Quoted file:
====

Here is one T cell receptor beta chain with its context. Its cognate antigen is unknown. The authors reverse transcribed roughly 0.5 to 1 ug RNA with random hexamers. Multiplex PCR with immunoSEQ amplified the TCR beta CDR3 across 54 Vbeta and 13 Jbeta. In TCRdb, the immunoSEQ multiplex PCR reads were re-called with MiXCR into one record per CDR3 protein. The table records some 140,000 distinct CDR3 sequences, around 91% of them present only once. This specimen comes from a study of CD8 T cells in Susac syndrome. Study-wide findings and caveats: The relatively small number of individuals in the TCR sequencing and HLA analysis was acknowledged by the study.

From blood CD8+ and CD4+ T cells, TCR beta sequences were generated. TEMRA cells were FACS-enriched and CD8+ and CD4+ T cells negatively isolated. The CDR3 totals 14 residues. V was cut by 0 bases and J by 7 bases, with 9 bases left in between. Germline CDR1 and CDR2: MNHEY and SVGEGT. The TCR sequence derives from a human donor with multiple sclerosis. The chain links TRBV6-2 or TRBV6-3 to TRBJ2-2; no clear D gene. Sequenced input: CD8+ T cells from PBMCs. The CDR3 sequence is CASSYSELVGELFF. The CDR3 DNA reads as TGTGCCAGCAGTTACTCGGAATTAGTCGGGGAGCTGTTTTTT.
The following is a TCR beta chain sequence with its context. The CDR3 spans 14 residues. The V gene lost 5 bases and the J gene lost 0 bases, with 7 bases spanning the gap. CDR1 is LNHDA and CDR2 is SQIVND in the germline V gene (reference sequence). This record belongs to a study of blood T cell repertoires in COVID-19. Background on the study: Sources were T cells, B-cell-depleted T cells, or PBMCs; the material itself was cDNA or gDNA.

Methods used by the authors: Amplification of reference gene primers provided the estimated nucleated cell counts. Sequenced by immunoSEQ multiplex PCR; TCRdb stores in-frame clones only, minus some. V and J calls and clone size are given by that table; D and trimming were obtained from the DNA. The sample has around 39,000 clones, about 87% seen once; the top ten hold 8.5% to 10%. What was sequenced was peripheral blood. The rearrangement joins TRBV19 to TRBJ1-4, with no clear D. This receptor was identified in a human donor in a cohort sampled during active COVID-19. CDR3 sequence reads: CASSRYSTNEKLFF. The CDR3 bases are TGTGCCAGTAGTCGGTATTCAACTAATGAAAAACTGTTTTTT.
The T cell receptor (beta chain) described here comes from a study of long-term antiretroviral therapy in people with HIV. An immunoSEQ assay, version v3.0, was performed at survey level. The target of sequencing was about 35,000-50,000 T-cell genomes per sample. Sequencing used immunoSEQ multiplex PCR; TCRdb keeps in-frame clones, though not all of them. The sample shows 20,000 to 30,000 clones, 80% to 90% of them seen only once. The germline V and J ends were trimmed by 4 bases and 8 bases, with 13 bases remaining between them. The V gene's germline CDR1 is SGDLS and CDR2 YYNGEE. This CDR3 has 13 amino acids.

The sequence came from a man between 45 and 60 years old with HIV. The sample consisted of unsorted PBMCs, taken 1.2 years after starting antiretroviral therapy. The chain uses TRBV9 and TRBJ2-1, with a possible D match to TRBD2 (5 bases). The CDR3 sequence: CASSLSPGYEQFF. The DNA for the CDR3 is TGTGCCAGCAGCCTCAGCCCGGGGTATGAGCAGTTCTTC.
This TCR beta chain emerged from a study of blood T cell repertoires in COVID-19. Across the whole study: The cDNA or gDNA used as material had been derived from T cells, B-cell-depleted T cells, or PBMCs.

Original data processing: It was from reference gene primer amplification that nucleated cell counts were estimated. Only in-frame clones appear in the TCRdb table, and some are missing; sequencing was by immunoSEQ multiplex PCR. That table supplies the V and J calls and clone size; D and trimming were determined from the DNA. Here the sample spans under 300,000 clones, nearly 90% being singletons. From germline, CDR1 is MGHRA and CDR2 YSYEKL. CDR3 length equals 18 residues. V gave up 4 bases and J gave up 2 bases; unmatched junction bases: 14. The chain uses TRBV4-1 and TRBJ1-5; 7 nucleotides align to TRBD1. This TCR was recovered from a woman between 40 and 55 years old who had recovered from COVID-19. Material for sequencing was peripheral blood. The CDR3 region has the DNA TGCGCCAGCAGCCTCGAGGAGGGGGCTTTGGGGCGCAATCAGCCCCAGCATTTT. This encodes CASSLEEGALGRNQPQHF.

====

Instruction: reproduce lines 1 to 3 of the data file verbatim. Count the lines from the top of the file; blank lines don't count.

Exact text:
Here is one T cell receptor beta chain with its context. Its cognate antigen is unknown. The authors reverse transcribed roughly 0.5 to 1 ug RNA with random hexamers. Multiplex PCR with immunoSEQ amplified the TCR beta CDR3 across 54 Vbeta and 13 Jbeta. In TCRdb, the immunoSEQ multiplex PCR reads were re-called with MiXCR into one record per CDR3 protein. The table records some 140,000 distinct CDR3 sequences, around 91% of them present only once. This specimen comes from a study of CD8 T cells in Susac syndrome. Study-wide findings and caveats: The relatively small number of individuals in the TCR sequencing and HLA analysis was acknowledged by the study.

From blood CD8+ and CD4+ T cells, TCR beta sequences were generated. TEMRA cells were FACS-enriched and CD8+ and CD4+ T cells negatively isolated. The CDR3 totals 14 residues. V was cut by 0 bases and J by 7 bases, with 9 bases left in between. Germline CDR1 and CDR2: MNHEY and SVGEGT. The TCR sequence derives from a human donor with multiple sclerosis. The chain links TRBV6-2 or TRBV6-3 to TRBJ2-2; no clear D gene. Sequenced input: CD8+ T cells from PBMCs. The CDR3 sequence is CASSYSELVGELFF. The CDR3 DNA reads as TGTGCCAGCAGTTACTCGGAATTAGTCGGGGAGCTGTTTTTT.
The following is a TCR beta chain sequence with its context. The CDR3 spans 14 residues. The V gene lost 5 bases and the J gene lost 0 bases, with 7 bases spanning the gap. CDR1 is LNHDA and CDR2 is SQIVND in the germline V gene (reference sequence). This record belongs to a study of blood T cell repertoires in COVID-19. Background on the study: Sources were T cells, B-cell-depleted T cells, or PBMCs; the material itself was cDNA or gDNA.